However, we updated, in light of the new situation, the FAQs below so that our members and assureds can continue to have some general guidance on a few fundamental questions.
Are Owners currently entitled to refuse to follow orders to proceed to or remain in a Ukrainian port?
In view of the outbreak of hostilities on a number of fronts, it is now likely that most Owners/Disponent Owners will be entitled to rely on war risk clauses in their Charterparties to avoid proceeding to or remaining in Ukrainian ports.
However, Owners/Disponent Owners should check their Charterparties carefully as cases may be contract-specific. In addition, the position needs to be carefully considered at the time a particular decision is taken.
It should also be emphasised that the situation is very fluid and should be continually kept under close review.
Are ports in the Ukraine (at present) legally unsafe?
Some ports (such as Mariupol and Odessa) could now be unsafe as they have may have actually been attacked. It is arguable that, at this point in time, Ukrainian ports are generally unsafe but the situation should be monitored and may change (if, for example, hostilities cease).
If ports are unsafe then Owners/Disponent Owners would be entitled to refuse to proceed or remain at such ports and, under time charters, would generally be entitled to ask for alternative orders. The position under voyage charters is more complicated and, depending on the particular charter terms and circumstances, Charterers may have an obligation to nominate a different (safe) port, Owners may be entitled to proceed to a different (safe) port, Owners may be obliged to wait (at a safe place), or the Charterparty may be frustrated.
What about Russian Ports?
It is potentially arguable that Owners may be entitled to refuse to proceed to Russian ports in the Sea of Azov under standard war risk clauses but this is likely to depend upon the clauses and how matters develop.
It is also potentially arguable that Owners of Ukrainian flagged vessels may be entitled to refuse to proceed to a Russian port on the basis that there may be a risk of seizure.
How will sanctions affect Charterparties?
If sanctions are imposed in such a way as to make performance of a Charterparty illegal, the Charterparty would probably be treated as if it were frustrated (by supervening illegality), unless there is a sanctions clause such as the BIMCO Sanctions Clause for Time Charter Parties 2020 or BIMCO Sanctions Clause for Voyage Charter Parties 2020 (in which event Owners may be in breach if they or other vessel’s interests become sanctioned and Charterers may be in breach if they, Sub-Charterers, Shippers, Receivers or Cargo Interests become sanctioned).
Some sanctions have already been introduced but further sanctions are expected with the EU quoted as stating that it is preparing a “massive package of sanctions” and the UK confirming that severe sanctions will be announced in waves in the coming days. Therefore the position should be kept under close review.
What if vessels become trapped in the Sea of Azov?
The Charterparty would become frustrated if the delay and prospective delay are so lengthy as to radically change the nature of the contract, unless either party was in breach (which would be the case if Charterers, for example, were in breach of their safe port obligations).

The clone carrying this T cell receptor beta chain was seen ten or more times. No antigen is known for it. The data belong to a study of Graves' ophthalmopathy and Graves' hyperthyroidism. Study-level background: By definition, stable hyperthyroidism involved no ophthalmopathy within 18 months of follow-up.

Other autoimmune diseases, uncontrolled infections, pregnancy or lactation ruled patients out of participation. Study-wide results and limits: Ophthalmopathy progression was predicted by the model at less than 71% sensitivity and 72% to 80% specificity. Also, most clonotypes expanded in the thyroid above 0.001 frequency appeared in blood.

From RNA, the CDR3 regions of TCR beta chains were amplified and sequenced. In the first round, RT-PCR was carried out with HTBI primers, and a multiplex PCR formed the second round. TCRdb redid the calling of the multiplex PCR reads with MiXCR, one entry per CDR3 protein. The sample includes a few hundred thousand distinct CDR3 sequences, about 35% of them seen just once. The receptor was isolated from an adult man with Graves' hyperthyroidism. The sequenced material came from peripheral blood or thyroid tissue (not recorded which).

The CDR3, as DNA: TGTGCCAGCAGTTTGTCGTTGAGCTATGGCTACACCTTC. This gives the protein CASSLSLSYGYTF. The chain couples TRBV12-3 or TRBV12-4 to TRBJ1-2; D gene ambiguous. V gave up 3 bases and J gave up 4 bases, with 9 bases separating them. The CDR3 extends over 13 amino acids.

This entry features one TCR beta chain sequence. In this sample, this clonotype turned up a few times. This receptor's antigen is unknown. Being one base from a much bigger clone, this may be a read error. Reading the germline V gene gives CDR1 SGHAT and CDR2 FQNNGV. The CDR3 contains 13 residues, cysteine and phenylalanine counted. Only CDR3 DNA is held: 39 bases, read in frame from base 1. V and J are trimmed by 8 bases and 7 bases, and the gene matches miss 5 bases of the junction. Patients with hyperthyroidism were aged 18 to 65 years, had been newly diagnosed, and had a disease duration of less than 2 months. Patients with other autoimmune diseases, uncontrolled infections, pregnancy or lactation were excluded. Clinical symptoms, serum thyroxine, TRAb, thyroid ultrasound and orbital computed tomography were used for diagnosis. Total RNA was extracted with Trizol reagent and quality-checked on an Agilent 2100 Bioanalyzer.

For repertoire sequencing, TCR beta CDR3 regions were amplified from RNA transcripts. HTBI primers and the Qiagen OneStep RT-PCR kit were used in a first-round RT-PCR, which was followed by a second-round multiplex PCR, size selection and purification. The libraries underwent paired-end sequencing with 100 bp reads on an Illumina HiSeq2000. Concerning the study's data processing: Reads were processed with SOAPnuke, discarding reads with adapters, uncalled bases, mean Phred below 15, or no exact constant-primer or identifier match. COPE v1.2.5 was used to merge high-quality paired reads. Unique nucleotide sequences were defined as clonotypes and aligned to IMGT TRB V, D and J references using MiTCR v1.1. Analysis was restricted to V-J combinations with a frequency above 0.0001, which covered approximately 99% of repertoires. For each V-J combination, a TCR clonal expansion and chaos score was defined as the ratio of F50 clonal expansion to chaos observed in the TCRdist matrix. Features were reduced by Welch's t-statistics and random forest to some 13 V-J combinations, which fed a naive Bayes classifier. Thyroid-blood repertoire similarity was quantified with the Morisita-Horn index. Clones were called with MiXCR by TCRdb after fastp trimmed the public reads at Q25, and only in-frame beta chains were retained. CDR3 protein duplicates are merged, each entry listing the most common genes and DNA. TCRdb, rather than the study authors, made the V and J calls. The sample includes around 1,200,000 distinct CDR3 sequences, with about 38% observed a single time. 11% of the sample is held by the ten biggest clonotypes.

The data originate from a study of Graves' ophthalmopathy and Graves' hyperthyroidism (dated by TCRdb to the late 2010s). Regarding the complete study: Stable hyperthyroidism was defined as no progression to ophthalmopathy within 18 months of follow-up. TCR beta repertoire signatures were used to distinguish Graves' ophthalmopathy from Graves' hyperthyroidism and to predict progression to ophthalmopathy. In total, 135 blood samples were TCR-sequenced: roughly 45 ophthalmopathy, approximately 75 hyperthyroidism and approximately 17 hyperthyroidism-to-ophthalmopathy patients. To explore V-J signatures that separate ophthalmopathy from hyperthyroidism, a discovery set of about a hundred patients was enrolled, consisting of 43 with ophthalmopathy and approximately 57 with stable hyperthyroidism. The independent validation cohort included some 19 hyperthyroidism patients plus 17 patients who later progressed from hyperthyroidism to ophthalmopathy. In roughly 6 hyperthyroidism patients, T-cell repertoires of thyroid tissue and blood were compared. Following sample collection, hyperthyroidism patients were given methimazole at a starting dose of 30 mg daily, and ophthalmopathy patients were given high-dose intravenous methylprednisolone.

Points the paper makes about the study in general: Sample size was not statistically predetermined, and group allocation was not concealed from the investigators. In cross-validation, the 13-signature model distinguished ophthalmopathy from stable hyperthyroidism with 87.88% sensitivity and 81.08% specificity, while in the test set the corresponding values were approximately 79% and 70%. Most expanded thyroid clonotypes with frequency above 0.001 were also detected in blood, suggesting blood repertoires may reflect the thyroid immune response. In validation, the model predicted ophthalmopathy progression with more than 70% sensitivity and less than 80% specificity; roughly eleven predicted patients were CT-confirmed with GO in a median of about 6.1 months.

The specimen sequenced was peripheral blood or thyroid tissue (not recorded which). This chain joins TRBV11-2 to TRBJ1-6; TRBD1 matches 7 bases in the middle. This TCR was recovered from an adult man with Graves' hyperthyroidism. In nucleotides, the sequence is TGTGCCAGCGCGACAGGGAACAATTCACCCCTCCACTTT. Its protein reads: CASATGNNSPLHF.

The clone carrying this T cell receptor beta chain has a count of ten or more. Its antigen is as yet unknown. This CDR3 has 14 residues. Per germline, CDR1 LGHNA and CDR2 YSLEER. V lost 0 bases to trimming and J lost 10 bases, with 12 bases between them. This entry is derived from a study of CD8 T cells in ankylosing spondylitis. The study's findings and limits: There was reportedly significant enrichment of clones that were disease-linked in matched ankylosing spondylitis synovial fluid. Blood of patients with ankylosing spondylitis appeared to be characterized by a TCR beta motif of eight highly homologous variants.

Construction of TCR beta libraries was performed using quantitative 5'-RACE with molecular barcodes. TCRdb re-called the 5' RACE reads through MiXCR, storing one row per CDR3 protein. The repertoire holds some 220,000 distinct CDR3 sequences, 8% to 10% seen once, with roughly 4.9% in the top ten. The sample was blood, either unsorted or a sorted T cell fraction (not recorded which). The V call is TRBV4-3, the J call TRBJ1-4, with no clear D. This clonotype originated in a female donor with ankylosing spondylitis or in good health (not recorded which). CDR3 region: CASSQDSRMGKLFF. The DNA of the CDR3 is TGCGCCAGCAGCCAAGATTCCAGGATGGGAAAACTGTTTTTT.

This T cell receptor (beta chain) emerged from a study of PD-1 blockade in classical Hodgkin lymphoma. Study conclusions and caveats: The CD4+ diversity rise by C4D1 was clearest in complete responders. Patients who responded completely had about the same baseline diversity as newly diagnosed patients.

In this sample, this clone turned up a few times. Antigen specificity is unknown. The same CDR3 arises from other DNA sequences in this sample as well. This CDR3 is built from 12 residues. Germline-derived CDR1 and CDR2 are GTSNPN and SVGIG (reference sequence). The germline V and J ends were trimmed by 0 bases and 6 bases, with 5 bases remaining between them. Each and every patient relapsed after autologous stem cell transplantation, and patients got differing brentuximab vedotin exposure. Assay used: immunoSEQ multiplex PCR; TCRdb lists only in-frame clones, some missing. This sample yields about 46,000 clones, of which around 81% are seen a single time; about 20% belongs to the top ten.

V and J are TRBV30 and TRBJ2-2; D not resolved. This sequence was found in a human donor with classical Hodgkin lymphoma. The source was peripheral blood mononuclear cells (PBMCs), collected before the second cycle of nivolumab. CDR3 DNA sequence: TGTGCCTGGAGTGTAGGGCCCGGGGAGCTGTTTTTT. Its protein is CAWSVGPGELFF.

In the absence of a breach or a frustrating event, loss will generally lie where it falls so that Charterers would be obliged to pay hire under a Time Charterparty, but Owners would not be entitled to recover the costs of detention under a Voyage Charterparty.
What if vessels are unable to enter the Sea of Azov due to Russian restrictions?
A Time Charterparty would continue, with Charterers being entitled to trade the vessel elsewhere. A Voyage Charterparty may be frustrated if the delay and prospective delay involved in proceeding to a nominated port in the Sea of Azov are so lengthy as to radically change the nature of the contract.
The latest intelligence indicates that there are restrictions affecting the Sea of Azov and some areas of the Black Sea which may cause disruption. However, the extent of these restrictions is currently unclear so the position should urgently be kept under review.
What is the insurance position in respect of liabilities, costs or expenses caused by war?
War risk liabilities, costs or expenses are, of course, generally excluded under standard P&I Cover. However, the IG has arranged an excess War policy for all members.
It applies excess of the value of the vessel or USD 500 million, whichever is the less, and it has a cover limit of USD 500 million. More information can be found in this Circular.
What should Owners and Charterers take into account before entering into a new Charterparty?
If Owners do not wish to trade to the Ukraine or Sea of Azov during the charter period, these places should be expressly excluded from permitted trading areas.
Owners should also ensure that the Charterparties contain favourable war risks and sanctions clauses.
Conversely, if (in a long-term charter) Charterers wish the vessel to trade to the Ukraine or Sea of Azov in the future, they should insert a clear clause entitling them to do so.
If (due to their particular trading requirements), Charterers are concerned about potential war risks or sanctions adversely affecting their position, they should not agree to standard (pro-owner) clauses but insert clauses protecting their interests (for example, permitting them to terminate in appropriate circumstances).
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